Since the day Derrick Green joined Sepultura, or maybe more accurately, since the day Andreas Kisser became the leader of the group, Sepultura’s more intellectual side started to shine. Sure, Chaos AD and Roots evolved around certain themes like social injustice and politics, but both lyrically and musically the band had chosen very direct, straightforward ways to get their messages through. It wasn’t until Max Cavalera’s departure though that the band started experimenting with unconventional instruments, different cultures (check the Japanese influence on Against), displaying ideas about utopian nations on the verge of anarchy, ecology and a brighter view on politics and war. Clearly Sepultura was becoming a thinking (thrasher’s) man’s band.
In that vein Dante XXI is Sepultura at their most ambitious, not only because they choose Dante’s Divine Comedy as an inspiration for this concept album, but because they decide to adapt it into a modern, 21st-century context. Challenging job to say the least, only here Sepultura deliver, not just lyrically (Green has done a great job here) but also musically.
What is also important to be said is that up until Dante XXI the general consensus appeared to be that even though an intellectual side of Sepultura emerged with the departure of Max Cavalera, he seemed to have taken with him the more aggressive side of the group. A simple comparison between Seupultura and Soulfly proves that vividly. With this record the band reaches a balance rarely seen in a thrash album in general; the band’s arsenal includes cruel thrashers once again, many years since the last time they wrote a fast song that didn’t sound like hardcore. In that sense Dark wood of error, Burried Words and especially Crown and Miter are jaw dropping in their furious tempos, and their smart use of one or two short beatdowns .On the other hand, over the years mid tempo tracks that focus on heaviness have become the band’s specialty and this record is no exception; In fact Convicted in Life and Nuclear Seven are among the greatest cuts Green-era Sepultura have offered, while City of Dis starts off with a threatening intro and rapidly becomes Dante XXI’s most brutal track. And of course as it is expected from post-Max Sepultura, there is also room for a lot of experimentation here; Ostia, the most impressive song of the album includes horns and a string solo, and one can’t easily get past Still Flame, a trip hop Massive Attack sound-alike.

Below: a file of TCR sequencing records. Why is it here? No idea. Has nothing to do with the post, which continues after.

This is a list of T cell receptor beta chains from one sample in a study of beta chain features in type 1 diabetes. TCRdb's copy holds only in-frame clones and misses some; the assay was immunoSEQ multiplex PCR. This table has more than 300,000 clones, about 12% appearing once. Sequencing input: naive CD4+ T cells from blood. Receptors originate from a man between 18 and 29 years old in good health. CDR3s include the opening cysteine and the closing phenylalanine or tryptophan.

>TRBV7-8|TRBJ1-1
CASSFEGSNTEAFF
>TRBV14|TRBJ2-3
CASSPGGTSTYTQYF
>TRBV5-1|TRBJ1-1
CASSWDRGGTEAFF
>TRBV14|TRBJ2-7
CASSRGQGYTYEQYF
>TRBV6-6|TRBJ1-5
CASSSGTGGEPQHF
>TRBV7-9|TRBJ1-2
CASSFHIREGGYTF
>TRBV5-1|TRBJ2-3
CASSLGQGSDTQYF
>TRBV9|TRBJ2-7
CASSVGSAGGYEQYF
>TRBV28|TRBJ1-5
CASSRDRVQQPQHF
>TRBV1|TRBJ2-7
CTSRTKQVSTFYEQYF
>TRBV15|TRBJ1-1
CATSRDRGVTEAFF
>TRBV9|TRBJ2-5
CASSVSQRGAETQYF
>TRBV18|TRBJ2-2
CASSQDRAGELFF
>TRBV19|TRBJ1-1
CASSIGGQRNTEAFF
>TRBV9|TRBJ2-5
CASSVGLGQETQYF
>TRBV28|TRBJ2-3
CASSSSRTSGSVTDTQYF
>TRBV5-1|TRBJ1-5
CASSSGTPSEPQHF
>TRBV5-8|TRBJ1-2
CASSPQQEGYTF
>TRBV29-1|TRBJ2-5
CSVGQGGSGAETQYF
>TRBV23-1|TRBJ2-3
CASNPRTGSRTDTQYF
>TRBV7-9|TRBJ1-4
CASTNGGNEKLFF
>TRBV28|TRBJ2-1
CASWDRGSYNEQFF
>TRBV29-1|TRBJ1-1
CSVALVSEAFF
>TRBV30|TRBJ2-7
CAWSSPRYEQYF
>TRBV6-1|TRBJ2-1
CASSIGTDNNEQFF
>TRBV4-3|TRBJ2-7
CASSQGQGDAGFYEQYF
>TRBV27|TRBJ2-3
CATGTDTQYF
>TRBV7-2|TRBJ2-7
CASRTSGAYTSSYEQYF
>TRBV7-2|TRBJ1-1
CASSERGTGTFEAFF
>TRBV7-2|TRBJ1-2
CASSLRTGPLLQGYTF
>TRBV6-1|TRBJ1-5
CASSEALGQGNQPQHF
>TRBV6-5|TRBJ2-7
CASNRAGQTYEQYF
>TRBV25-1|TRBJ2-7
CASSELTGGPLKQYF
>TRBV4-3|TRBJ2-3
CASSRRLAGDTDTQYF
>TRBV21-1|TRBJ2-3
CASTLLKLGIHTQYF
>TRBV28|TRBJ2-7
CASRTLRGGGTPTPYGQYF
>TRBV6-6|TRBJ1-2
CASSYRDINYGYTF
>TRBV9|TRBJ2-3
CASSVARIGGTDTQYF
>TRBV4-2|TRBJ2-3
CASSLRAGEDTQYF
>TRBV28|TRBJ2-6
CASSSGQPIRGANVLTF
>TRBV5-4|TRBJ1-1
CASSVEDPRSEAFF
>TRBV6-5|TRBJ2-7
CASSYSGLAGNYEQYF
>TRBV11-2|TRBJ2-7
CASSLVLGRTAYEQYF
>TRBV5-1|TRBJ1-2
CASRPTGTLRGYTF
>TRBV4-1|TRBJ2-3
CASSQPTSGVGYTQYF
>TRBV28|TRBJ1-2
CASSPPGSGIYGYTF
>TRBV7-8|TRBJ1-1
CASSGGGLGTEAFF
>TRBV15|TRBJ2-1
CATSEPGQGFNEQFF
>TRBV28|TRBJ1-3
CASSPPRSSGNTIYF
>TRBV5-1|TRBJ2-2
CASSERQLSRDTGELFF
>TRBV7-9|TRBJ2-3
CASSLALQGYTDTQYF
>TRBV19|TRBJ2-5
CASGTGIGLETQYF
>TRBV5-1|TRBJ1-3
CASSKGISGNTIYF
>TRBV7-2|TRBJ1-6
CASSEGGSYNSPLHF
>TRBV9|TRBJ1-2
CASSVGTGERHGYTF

It is clear that Dante XXI is based on an ambitious, very demanding idea. For Sepultura ambition is a matter of mentality , the very same mentality that suffocated them 3 years later with A-Lex. Thankfully with this one the band managed to deliver a multi dimensional record with many successful experiments and an unexpected consistency, probably the best one since Derrick Green joined them